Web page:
Treatment Resistant Depression

Beth is depressed. Clinically depressed and depressed about being depressed. She’s one of millions of people who have not responded to the magic of antidepressants. She’s been there and back for Prozac, Effexor, Wellbutrin, Parnate, Lithium…you name it. Beth is not alone. According to an article in US News and World Report, by 2020 depression will be in second place-after heart problems-for disabling diseases. Already the World Health Organization puts the disease in first place for women and fourth place overall.

In the US, depression strikes 18 million people at any one time. And many of these people are helped by antidepressants. But, says the article, 30 percent of these people do not respond to this medication and 70 percent who do respond do so only partially or for only a certain length of time. Yes, the antidepressants have helped a considerable number of people. However, it’s not the fountain of youth for everyone. Nearly six million people continue to suffer for indefinite periods of time.

Likewise reports American Family Physician magazine, partial response and nonresponse to antidepressant medications are common problems in patients with depression. This publication puts the number between 10 and 30 percent of depressed patients who are taking an antidepressant and are partially or totally resistant to the treatment. Recurrence of depression while still taking medication (i.e., breakthrough) can also occur.

Why are some people not helped by the medication? The article notes several reasons: Treatment failure, including undiagnosed or misdiagnosed medical conditions such as hypothyroidism and anemia. This would indicate that a person who does not respond should be reevaluated by a physician to ensure the initial diagnosis of depression was correct. Another reason medication doesn’t work is that nonpsychiatric drugs such as methyldopa (Aldomet), beta blockers and reserpine (Serpasil) can cause or exacerbate depression. Finally, adverse effects and poor compliance may be additional obstacles to successful treatment. Side effects can be too severe to either stay on the medicine or go up to a high enough level to be advantageous.

Even the term “depression” causes a problem. People wrongly associate the word with despondency and ignore the illness or treat it too lightly. National Institute of Mental Health neuroscientist Philip Gold says (as reported in US News and World Report) “People confuse it with the everyday sensation of feeling despondent and dismiss it. In fact, it takes an incredibly strong person to bear the burden of the disease, which ought to be given a more appropriate name.”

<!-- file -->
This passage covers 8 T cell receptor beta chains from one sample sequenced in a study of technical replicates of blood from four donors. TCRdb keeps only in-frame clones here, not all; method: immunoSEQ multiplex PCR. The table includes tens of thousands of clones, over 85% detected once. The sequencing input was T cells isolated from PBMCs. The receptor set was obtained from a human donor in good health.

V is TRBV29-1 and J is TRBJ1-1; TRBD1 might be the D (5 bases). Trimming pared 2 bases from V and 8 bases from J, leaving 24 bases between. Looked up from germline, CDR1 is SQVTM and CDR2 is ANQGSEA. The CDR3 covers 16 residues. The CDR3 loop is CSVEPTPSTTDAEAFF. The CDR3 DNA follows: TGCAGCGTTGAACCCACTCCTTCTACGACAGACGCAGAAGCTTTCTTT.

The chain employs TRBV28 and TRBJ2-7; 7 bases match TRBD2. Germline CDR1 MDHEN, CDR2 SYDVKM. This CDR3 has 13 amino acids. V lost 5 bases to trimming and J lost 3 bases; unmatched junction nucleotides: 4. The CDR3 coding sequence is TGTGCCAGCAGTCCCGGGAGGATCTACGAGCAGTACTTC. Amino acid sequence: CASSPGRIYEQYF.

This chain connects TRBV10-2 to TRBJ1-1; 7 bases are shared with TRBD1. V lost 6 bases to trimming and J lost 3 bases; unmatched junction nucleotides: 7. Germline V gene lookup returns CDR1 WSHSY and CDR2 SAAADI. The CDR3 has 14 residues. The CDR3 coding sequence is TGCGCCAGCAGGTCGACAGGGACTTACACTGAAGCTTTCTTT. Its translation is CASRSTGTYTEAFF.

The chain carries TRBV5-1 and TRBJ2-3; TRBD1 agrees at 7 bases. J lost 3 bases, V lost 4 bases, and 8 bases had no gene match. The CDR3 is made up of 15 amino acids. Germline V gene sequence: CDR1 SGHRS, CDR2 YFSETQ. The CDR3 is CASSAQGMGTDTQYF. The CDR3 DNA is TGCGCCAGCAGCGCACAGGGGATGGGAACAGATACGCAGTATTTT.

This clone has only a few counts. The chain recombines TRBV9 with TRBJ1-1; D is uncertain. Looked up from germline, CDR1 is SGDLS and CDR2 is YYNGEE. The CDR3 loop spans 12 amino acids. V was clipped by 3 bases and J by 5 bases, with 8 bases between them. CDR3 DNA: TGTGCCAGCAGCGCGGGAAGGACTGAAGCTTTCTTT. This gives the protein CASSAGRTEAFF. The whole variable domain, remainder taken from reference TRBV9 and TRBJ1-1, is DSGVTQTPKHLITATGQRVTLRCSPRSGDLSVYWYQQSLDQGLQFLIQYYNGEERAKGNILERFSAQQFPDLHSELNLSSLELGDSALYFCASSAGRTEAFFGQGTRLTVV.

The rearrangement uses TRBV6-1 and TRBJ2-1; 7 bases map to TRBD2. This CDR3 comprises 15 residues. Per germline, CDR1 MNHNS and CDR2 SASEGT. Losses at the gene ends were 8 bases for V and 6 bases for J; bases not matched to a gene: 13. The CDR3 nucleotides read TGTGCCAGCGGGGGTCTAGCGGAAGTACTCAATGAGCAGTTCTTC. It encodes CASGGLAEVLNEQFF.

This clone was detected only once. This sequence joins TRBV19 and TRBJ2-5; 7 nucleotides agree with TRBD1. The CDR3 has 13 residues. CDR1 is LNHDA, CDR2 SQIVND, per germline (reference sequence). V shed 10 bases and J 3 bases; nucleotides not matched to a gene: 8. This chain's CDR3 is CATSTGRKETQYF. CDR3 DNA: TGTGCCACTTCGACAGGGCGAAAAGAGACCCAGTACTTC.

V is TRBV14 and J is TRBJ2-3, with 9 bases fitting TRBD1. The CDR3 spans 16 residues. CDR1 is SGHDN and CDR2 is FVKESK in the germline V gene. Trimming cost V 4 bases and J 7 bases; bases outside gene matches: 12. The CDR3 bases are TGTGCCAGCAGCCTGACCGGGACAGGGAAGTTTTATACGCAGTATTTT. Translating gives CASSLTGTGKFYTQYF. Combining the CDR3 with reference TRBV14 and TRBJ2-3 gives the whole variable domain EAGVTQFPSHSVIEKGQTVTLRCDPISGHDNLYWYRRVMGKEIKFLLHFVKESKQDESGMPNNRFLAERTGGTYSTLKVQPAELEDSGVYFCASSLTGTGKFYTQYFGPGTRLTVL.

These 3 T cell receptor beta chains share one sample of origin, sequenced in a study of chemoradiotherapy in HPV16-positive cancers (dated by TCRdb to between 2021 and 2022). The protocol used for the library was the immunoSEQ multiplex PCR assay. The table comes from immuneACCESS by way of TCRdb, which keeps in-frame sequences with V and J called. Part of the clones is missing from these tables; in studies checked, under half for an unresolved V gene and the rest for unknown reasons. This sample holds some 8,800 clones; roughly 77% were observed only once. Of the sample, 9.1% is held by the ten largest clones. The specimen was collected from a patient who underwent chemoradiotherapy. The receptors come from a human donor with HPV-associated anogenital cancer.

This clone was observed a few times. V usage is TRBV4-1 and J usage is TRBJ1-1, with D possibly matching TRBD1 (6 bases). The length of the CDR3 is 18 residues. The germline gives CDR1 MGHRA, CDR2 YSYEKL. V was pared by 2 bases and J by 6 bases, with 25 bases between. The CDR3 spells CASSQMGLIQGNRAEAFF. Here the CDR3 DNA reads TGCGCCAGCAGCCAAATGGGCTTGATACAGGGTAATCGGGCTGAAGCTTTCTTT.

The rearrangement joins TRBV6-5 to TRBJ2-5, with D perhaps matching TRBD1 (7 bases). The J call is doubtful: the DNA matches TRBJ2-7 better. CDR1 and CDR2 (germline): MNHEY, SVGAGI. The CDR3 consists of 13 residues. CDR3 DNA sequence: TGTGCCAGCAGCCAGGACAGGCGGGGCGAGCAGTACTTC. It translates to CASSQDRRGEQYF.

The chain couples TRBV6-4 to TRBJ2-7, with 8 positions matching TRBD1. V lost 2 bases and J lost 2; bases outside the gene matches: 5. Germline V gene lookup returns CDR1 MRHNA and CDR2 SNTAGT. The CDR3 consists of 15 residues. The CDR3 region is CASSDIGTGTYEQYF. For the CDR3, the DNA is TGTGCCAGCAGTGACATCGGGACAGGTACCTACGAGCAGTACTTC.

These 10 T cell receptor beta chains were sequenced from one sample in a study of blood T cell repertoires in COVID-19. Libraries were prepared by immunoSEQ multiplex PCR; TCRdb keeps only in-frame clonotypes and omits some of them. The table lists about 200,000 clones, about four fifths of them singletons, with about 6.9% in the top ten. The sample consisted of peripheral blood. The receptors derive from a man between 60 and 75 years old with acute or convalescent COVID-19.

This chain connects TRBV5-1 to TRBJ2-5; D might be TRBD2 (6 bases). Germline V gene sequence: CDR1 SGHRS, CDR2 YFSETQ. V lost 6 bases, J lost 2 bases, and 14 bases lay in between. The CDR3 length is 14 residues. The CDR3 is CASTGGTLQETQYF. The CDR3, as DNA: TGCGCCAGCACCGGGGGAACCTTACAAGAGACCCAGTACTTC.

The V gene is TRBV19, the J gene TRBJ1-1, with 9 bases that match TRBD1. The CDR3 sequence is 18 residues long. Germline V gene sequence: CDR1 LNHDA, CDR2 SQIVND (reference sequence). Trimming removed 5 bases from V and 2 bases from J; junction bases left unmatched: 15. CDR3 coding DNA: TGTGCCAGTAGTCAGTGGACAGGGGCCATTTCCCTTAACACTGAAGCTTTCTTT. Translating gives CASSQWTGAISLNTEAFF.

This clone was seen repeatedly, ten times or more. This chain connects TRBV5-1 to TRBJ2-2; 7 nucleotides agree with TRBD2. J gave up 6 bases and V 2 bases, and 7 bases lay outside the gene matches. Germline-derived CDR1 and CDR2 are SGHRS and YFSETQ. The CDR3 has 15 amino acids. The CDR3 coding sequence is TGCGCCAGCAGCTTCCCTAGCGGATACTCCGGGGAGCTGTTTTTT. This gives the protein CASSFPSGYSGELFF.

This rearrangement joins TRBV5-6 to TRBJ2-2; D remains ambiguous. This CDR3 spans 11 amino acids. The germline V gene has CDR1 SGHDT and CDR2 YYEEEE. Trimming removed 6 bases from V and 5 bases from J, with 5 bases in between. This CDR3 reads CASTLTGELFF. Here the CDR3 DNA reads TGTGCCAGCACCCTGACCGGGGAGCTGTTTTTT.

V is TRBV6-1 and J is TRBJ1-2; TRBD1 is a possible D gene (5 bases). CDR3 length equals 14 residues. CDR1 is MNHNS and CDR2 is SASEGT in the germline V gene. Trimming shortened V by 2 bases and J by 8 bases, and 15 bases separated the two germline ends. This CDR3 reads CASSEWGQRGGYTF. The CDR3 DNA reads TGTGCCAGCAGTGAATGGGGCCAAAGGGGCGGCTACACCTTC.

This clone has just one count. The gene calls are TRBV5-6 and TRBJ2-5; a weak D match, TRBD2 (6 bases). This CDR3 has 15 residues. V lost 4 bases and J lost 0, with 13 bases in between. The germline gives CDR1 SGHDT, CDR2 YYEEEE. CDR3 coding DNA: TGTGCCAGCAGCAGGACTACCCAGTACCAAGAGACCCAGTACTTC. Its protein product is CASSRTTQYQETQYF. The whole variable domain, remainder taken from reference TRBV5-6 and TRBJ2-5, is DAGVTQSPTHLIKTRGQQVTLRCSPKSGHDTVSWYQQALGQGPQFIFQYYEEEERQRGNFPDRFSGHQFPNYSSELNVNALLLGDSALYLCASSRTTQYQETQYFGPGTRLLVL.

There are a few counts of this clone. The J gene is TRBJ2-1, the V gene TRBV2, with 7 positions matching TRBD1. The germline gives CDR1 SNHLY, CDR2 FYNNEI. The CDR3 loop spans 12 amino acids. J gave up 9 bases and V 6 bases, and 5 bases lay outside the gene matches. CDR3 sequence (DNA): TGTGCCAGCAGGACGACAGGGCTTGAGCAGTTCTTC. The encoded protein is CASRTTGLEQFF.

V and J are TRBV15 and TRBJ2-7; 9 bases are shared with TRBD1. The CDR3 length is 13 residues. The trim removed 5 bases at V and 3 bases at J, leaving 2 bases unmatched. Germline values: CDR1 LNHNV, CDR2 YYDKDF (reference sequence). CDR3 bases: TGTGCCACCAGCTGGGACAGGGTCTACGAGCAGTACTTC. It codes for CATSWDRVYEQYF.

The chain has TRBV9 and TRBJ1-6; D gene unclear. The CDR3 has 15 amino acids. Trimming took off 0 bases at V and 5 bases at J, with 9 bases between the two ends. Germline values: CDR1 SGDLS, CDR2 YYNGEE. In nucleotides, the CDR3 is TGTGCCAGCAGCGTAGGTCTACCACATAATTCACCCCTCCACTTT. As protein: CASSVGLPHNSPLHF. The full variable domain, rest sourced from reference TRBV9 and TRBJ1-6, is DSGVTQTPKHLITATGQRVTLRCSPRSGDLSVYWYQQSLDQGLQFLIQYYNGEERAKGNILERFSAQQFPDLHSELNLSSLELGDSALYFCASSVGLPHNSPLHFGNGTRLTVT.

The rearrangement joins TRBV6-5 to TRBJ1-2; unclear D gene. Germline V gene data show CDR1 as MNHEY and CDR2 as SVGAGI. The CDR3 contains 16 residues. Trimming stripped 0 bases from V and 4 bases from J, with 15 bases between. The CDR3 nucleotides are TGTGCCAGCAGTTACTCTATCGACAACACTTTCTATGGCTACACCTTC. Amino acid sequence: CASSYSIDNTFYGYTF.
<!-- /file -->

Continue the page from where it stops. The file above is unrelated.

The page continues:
Treatment resistant depression puts the ailing person in an undesirable position. First she is depressed because of clinical reasons. Then, on top of this, she is burdened with the fact that she isn’t responding and doesn’t know how long the depression will last. She has to be strong and patient, two very difficult words in the depressed individual’s lexicon.

A 31-year-old woman tells a doctor that she’s been in treatment for depression for 10 years. She has been on almost every antidepressant and has participated in several research studies. She was also in the hospital for ECTs for about three months. It’s stories like this that demonstrate the strength and fortitude of depressed people. Unfortunately, like the NIMH scientist says, depression is seen as a weakness. How many many times do you hear people say, “I don’t understand why you aren’t getting better. I get depressed from time to time and in a day or two it passes.” Well it didn’t pass for this 31-year-old woman, nor for millions of people in the US.

What’s the answer to the chronically ill? To keep on trying new medications and approaches as they are released. After all, what choice do we have?

In the next several articles, I will be discussing some of the traditional and alternative approaches to treating depression. If you have any personal experiences to share on treatment resistant depression, please send me a message. When we come together to fight the monster it makes things a little bit easier.